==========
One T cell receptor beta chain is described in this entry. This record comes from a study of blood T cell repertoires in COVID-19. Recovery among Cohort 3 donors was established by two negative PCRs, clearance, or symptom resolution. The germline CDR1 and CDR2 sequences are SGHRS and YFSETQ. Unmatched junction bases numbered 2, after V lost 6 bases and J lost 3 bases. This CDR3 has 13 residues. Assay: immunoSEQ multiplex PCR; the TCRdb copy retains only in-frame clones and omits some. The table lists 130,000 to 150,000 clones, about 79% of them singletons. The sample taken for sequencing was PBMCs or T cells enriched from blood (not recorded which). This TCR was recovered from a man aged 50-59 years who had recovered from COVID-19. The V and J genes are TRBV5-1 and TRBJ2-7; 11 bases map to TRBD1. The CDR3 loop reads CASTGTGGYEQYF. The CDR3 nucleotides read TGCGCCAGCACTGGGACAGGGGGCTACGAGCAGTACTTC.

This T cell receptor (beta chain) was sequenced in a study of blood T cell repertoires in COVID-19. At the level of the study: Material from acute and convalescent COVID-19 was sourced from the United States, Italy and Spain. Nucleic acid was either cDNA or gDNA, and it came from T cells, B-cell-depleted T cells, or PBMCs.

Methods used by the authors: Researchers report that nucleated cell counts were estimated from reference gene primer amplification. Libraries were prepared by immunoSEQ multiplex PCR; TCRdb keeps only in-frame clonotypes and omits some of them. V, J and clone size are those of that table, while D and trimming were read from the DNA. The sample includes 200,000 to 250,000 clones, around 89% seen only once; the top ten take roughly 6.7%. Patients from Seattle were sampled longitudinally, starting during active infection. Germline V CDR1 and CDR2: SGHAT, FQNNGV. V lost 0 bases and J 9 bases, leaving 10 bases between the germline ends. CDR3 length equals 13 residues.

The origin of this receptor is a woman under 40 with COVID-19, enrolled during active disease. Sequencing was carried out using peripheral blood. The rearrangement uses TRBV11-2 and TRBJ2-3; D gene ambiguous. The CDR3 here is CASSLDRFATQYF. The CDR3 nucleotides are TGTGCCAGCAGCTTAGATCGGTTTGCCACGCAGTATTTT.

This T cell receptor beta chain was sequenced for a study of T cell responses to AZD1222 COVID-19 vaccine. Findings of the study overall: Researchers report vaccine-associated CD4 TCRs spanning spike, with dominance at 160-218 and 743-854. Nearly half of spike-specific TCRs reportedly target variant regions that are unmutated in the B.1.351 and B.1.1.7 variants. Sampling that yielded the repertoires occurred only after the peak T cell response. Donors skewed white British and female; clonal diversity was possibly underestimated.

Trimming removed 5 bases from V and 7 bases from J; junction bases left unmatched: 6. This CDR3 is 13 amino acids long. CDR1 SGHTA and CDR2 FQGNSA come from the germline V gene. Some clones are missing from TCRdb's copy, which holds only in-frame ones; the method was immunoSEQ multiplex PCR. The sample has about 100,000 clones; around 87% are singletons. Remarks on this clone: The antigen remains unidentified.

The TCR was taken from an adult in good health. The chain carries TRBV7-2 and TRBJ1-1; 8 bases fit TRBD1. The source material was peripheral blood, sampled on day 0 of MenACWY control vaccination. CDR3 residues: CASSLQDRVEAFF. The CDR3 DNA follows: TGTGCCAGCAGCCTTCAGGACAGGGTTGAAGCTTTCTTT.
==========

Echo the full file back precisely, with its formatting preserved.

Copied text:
One T cell receptor beta chain is described in this entry. This record comes from a study of blood T cell repertoires in COVID-19. Recovery among Cohort 3 donors was established by two negative PCRs, clearance, or symptom resolution. The germline CDR1 and CDR2 sequences are SGHRS and YFSETQ. Unmatched junction bases numbered 2, after V lost 6 bases and J lost 3 bases. This CDR3 has 13 residues. Assay: immunoSEQ multiplex PCR; the TCRdb copy retains only in-frame clones and omits some. The table lists 130,000 to 150,000 clones, about 79% of them singletons. The sample taken for sequencing was PBMCs or T cells enriched from blood (not recorded which). This TCR was recovered from a man aged 50-59 years who had recovered from COVID-19. The V and J genes are TRBV5-1 and TRBJ2-7; 11 bases map to TRBD1. The CDR3 loop reads CASTGTGGYEQYF. The CDR3 nucleotides read TGCGCCAGCACTGGGACAGGGGGCTACGAGCAGTACTTC.

This T cell receptor (beta chain) was sequenced in a study of blood T cell repertoires in COVID-19. At the level of the study: Material from acute and convalescent COVID-19 was sourced from the United States, Italy and Spain. Nucleic acid was either cDNA or gDNA, and it came from T cells, B-cell-depleted T cells, or PBMCs.

Methods used by the authors: Researchers report that nucleated cell counts were estimated from reference gene primer amplification. Libraries were prepared by immunoSEQ multiplex PCR; TCRdb keeps only in-frame clonotypes and omits some of them. V, J and clone size are those of that table, while D and trimming were read from the DNA. The sample includes 200,000 to 250,000 clones, around 89% seen only once; the top ten take roughly 6.7%. Patients from Seattle were sampled longitudinally, starting during active infection. Germline V CDR1 and CDR2: SGHAT, FQNNGV. V lost 0 bases and J 9 bases, leaving 10 bases between the germline ends. CDR3 length equals 13 residues.

The origin of this receptor is a woman under 40 with COVID-19, enrolled during active disease. Sequencing was carried out using peripheral blood. The rearrangement uses TRBV11-2 and TRBJ2-3; D gene ambiguous. The CDR3 here is CASSLDRFATQYF. The CDR3 nucleotides are TGTGCCAGCAGCTTAGATCGGTTTGCCACGCAGTATTTT.

This T cell receptor beta chain was sequenced for a study of T cell responses to AZD1222 COVID-19 vaccine. Findings of the study overall: Researchers report vaccine-associated CD4 TCRs spanning spike, with dominance at 160-218 and 743-854. Nearly half of spike-specific TCRs reportedly target variant regions that are unmutated in the B.1.351 and B.1.1.7 variants. Sampling that yielded the repertoires occurred only after the peak T cell response. Donors skewed white British and female; clonal diversity was possibly underestimated.

Trimming removed 5 bases from V and 7 bases from J; junction bases left unmatched: 6. This CDR3 is 13 amino acids long. CDR1 SGHTA and CDR2 FQGNSA come from the germline V gene. Some clones are missing from TCRdb's copy, which holds only in-frame ones; the method was immunoSEQ multiplex PCR. The sample has about 100,000 clones; around 87% are singletons. Remarks on this clone: The antigen remains unidentified.

The TCR was taken from an adult in good health. The chain carries TRBV7-2 and TRBJ1-1; 8 bases fit TRBD1. The source material was peripheral blood, sampled on day 0 of MenACWY control vaccination. CDR3 residues: CASSLQDRVEAFF. The CDR3 DNA follows: TGTGCCAGCAGCCTTCAGGACAGGGTTGAAGCTTTCTTT.